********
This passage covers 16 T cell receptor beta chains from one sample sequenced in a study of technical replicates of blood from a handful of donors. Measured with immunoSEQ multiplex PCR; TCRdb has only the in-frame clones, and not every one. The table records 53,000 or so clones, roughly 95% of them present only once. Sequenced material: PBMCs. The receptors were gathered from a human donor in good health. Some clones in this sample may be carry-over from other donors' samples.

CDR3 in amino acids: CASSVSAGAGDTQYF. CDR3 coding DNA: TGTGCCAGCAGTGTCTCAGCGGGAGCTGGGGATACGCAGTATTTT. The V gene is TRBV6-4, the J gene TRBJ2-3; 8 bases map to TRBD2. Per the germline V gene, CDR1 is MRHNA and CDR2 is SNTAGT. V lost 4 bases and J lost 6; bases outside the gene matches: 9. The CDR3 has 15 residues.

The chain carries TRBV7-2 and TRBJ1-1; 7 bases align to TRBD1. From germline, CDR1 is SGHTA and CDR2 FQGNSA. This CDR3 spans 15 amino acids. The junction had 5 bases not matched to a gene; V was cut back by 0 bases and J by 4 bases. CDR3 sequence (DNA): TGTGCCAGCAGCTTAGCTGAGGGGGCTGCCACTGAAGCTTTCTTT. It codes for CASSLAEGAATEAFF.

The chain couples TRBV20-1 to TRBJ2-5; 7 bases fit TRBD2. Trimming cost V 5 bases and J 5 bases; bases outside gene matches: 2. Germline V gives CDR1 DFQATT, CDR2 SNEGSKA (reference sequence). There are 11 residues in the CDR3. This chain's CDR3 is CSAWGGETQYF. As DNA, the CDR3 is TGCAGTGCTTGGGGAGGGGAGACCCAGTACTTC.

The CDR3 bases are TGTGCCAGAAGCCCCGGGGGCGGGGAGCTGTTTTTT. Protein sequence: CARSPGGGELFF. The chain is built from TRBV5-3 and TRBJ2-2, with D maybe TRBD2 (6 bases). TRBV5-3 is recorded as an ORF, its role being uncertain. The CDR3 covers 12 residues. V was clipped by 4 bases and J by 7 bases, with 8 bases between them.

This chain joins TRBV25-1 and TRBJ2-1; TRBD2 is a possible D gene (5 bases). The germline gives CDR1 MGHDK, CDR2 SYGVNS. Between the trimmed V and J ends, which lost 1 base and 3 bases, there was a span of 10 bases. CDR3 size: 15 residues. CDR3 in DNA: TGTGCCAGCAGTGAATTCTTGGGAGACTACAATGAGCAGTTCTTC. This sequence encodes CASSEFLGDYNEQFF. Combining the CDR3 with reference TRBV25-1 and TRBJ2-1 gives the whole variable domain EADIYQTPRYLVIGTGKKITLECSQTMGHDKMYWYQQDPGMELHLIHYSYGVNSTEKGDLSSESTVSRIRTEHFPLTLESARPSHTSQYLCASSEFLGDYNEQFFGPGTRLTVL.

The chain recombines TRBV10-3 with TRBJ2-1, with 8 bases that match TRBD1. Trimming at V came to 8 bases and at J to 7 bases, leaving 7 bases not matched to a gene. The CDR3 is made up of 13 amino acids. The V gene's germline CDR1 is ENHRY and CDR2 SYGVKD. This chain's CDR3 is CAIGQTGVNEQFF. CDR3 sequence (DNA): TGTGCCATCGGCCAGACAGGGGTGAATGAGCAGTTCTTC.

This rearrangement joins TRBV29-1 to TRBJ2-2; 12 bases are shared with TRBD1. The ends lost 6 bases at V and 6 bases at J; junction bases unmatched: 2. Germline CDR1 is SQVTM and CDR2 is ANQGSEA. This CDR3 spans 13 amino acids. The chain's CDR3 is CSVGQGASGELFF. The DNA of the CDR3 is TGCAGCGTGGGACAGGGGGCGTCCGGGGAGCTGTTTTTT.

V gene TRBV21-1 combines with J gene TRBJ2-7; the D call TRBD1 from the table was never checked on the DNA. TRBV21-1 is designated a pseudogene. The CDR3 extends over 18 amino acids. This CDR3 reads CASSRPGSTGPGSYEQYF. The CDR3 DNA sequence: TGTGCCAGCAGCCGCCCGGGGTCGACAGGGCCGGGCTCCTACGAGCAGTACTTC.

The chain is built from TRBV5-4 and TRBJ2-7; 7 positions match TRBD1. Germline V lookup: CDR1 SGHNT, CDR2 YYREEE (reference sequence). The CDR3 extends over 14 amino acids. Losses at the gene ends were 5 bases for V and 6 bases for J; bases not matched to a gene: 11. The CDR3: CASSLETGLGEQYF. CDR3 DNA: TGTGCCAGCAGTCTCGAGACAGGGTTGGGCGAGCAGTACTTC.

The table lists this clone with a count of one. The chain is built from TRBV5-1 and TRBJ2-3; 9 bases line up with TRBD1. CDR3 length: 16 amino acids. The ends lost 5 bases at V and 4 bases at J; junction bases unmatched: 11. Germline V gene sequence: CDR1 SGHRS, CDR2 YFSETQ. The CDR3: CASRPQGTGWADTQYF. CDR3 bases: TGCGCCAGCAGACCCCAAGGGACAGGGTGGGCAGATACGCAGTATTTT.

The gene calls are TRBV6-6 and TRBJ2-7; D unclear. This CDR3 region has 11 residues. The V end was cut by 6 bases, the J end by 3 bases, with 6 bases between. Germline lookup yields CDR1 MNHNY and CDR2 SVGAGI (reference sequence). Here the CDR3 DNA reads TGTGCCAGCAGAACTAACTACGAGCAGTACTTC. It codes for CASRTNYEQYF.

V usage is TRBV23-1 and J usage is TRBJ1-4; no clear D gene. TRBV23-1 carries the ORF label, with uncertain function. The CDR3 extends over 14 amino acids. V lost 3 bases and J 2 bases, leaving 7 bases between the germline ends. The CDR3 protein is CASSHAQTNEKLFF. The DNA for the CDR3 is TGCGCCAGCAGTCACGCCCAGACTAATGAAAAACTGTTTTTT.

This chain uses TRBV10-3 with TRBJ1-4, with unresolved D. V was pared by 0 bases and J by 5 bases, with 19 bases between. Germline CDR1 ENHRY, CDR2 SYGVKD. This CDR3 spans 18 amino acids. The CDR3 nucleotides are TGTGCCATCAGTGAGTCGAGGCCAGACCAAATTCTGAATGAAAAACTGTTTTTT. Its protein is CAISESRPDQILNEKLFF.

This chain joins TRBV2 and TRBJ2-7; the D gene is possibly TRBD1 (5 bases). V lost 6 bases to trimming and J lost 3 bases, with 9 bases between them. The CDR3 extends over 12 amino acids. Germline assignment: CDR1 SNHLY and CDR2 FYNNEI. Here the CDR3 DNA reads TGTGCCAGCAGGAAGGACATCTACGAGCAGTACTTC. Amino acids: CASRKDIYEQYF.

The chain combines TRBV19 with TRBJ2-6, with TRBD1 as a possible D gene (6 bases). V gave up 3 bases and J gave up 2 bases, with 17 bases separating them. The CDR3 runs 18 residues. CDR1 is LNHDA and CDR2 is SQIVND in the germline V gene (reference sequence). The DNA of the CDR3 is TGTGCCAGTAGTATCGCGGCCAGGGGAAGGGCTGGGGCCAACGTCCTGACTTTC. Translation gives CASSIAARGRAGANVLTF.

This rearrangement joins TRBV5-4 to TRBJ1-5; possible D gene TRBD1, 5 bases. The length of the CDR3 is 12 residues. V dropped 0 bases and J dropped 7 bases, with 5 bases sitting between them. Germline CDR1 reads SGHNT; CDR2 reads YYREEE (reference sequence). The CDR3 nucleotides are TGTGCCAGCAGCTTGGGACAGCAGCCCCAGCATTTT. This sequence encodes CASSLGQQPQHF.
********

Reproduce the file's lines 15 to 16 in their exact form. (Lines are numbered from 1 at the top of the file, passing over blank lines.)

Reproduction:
This chain joins TRBV2 and TRBJ2-7; the D gene is possibly TRBD1 (5 bases). V lost 6 bases to trimming and J lost 3 bases, with 9 bases between them. The CDR3 extends over 12 amino acids. Germline assignment: CDR1 SNHLY and CDR2 FYNNEI. Here the CDR3 DNA reads TGTGCCAGCAGGAAGGACATCTACGAGCAGTACTTC. Amino acids: CASRKDIYEQYF.

The chain combines TRBV19 with TRBJ2-6, with TRBD1 as a possible D gene (6 bases). V gave up 3 bases and J gave up 2 bases, with 17 bases separating them. The CDR3 runs 18 residues. CDR1 is LNHDA and CDR2 is SQIVND in the germline V gene (reference sequence). The DNA of the CDR3 is TGTGCCAGTAGTATCGCGGCCAGGGGAAGGGCTGGGGCCAACGTCCTGACTTTC. Translation gives CASSIAARGRAGANVLTF.